your order your way!", we remembered we had once before resolved to never
again eat at Familie Erhardt's Alpengasthof Zum Schweizerbartl for the
same reason. If you would like to have your order your way, this is
definitely not the place to get it.
So, we ordered a schnitzel. "THEIR WAY", and it was
reasonably good. But, I couldn't understand why I had to pay for it if
they fix it their way. The cost for two of us, Nolan is not big on
eating, was 25.00 euro (without salad or bread) plus tip, not much tip; I
had that my way. We do not recommend Familie Erhardt's Alpegasthof Zum
It was getting closer and closer to dark. We started
out of Garmisch. I was doing fairly well at recalling all the correct
turns. Then I saw the next to last turn I'd have to make before
getting onto the toll road. Oh no! It was one way. Anyone who
has driven for a day, knows that nothing looks the same when you have to
take a different street back due to one way routes. This is, of
course, because they are not.
Would I be able to find that last turn? The rain was
getting heaver; the water was running in
each side of the truck and sweeping in sheets across in front of us.
After missing the turn the first time, we came back and headed for the toll
road. I didn't say anything to Dolores, but I was concerned that the
road or bridges may not have survived the onslaught of water. Or worse
still, the weight of our truck might be the straw that breaks the camel's
Arriving at the
toll station, we noticed a fellow sitting in a four-wheel drive vehicle.
I pulled up to him and rolled down my window. I asked if the road was
open. He shrugged his shoulders and said I'd have to just try,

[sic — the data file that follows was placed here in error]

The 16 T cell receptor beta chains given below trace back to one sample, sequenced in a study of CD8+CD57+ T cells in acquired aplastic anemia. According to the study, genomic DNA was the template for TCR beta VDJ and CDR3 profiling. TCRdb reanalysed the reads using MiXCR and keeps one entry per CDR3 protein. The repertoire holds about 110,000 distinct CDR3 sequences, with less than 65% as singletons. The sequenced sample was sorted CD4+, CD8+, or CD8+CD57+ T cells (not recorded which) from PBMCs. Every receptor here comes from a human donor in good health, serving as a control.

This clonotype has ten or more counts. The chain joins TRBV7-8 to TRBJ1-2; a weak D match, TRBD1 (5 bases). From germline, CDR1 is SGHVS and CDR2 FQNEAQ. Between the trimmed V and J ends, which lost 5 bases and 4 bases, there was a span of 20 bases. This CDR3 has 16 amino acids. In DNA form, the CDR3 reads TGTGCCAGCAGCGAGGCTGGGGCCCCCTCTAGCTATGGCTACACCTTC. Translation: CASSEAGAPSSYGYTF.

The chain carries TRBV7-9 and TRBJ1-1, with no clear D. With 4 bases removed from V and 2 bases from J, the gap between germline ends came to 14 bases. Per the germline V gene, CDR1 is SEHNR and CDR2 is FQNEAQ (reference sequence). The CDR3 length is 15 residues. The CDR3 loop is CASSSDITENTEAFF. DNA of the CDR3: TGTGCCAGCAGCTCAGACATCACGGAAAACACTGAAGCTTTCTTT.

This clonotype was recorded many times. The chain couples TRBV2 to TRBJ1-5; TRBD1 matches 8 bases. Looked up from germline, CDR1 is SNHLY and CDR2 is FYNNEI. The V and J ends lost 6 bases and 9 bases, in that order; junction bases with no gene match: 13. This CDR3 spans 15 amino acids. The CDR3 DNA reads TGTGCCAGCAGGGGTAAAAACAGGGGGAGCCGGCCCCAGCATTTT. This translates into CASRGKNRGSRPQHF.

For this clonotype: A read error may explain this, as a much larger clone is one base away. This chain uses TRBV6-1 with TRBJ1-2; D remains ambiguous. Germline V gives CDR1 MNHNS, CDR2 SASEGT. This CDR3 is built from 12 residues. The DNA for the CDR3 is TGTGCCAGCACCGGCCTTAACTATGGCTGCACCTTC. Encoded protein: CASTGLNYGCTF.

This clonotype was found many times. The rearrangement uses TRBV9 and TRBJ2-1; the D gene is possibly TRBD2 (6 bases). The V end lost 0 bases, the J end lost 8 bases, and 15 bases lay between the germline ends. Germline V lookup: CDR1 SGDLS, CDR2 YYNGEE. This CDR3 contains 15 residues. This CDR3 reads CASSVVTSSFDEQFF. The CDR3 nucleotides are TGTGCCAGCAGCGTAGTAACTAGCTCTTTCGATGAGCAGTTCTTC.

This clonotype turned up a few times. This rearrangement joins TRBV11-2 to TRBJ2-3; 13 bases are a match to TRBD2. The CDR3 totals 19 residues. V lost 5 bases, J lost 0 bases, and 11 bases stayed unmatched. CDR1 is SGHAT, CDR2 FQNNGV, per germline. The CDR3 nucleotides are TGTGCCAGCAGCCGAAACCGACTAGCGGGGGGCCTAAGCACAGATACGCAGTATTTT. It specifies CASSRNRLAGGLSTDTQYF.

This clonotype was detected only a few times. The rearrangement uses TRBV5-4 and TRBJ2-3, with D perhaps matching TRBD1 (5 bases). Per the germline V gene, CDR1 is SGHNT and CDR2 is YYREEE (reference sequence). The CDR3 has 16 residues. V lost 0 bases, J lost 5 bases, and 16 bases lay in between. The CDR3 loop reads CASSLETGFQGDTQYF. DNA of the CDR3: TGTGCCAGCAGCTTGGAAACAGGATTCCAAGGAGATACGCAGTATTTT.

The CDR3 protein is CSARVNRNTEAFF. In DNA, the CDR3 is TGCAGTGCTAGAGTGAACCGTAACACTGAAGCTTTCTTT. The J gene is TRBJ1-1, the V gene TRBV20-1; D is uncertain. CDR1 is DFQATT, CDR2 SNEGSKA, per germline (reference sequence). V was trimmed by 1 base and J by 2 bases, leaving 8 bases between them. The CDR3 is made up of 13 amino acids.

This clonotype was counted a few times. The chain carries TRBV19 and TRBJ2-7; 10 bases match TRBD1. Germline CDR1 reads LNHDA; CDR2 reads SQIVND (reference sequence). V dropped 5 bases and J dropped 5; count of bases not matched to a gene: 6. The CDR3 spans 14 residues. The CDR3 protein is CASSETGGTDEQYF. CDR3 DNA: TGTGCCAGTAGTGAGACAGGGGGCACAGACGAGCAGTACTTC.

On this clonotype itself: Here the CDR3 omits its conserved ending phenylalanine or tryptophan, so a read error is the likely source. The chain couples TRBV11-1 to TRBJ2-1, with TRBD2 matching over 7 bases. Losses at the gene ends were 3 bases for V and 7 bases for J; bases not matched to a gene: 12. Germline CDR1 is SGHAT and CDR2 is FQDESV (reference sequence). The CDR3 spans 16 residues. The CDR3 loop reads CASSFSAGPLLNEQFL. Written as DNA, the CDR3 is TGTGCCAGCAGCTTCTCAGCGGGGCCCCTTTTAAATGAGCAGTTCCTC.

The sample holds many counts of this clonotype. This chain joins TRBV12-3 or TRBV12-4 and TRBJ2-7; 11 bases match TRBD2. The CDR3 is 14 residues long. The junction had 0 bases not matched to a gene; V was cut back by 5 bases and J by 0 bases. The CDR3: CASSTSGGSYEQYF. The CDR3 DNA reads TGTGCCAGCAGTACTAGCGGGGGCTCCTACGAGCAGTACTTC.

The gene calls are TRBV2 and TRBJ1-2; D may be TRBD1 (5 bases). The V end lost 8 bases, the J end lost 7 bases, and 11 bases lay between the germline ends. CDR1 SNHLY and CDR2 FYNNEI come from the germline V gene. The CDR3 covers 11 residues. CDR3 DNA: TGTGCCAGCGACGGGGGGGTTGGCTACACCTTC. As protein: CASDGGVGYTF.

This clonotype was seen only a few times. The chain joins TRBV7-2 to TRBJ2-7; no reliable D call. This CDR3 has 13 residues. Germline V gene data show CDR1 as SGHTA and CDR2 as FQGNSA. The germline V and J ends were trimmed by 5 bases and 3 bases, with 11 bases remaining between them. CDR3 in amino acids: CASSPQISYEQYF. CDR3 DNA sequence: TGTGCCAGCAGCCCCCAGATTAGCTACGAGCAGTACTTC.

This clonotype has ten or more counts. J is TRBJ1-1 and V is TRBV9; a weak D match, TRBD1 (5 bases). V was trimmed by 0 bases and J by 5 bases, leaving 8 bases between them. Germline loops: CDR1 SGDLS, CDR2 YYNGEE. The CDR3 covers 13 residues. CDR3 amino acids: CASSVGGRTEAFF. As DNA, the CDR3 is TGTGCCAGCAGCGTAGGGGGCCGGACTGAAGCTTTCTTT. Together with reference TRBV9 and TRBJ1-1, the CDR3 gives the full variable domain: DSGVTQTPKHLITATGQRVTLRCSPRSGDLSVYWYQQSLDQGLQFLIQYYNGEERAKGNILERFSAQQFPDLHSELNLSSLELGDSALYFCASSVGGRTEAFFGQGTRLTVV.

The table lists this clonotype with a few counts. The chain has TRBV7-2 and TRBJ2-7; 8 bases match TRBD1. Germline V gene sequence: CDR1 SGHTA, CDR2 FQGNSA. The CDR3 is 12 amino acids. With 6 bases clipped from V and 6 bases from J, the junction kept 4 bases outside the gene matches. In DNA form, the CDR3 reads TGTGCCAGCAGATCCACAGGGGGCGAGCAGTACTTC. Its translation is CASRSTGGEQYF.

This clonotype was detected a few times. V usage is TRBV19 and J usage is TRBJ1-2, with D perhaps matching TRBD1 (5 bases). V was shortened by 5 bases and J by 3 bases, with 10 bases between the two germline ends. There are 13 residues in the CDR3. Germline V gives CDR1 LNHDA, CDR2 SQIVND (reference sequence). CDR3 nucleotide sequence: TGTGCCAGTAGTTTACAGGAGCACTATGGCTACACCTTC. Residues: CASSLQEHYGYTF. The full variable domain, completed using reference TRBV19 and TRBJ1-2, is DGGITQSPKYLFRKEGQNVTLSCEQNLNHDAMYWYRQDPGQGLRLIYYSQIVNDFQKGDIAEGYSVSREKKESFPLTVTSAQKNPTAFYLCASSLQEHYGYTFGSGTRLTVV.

to find out. As I backed up, I was at a bit of a loss as to just what
his function was that he didn't know the status of the road. It
appeared that he was some sort of an official who was not about to:
1.. Get out and get wet
2. Check to insure the
safety of said toll road.
So, it was that
we eased forward of our own accord. Water was propelling fist size
rocks across the road in front of us as the wind swept sheets of rain
in the same direction. Gullies were running along side and again in
front and across the road. Dolores admonished me to not go any
further. So, giving in to her fear released me from that male
stupidity of having to do something ridiculous in spite of my fear. In
other words, I was only too glad to oblige her, hoping that I had not
already went too far for a light rear-end pickup without four-wheel drive.
In just the time
that it had taken us to decide not to traverse the toll road and turn
around, the water had risen to hub deep and we soon saw part of the reason.
Flashing blue lights marked the spot of red fire trucks and huge water hoses
dumping water from household basements onto the street in front of us.
Arriving at the
main road we turned right heading for highway 11. Again, flashing blue
lights revealed yellow clad firemen directing traffic. Pulling up at
my turn, I was told the road was closed and we would have to turn around.
How were we going to get back to where we had already deposited our
suitcases and all of our things?
Thank God for
Dolores and autobahns. My trusty navigator dutifully pulled out the
map and we were on our way to find the autobahn. After entering the
autobahn, I asked Dolores to set up
the camera. She said she didn't feel like it. A new toy! And, she
didn't feel like playing with it? Humm...Just what else could be
weighing on her mind?
It was obvious
that my trusted sidekick was getting more and more concerned that we might
not be able to get back to our belongings in our reserved apartment.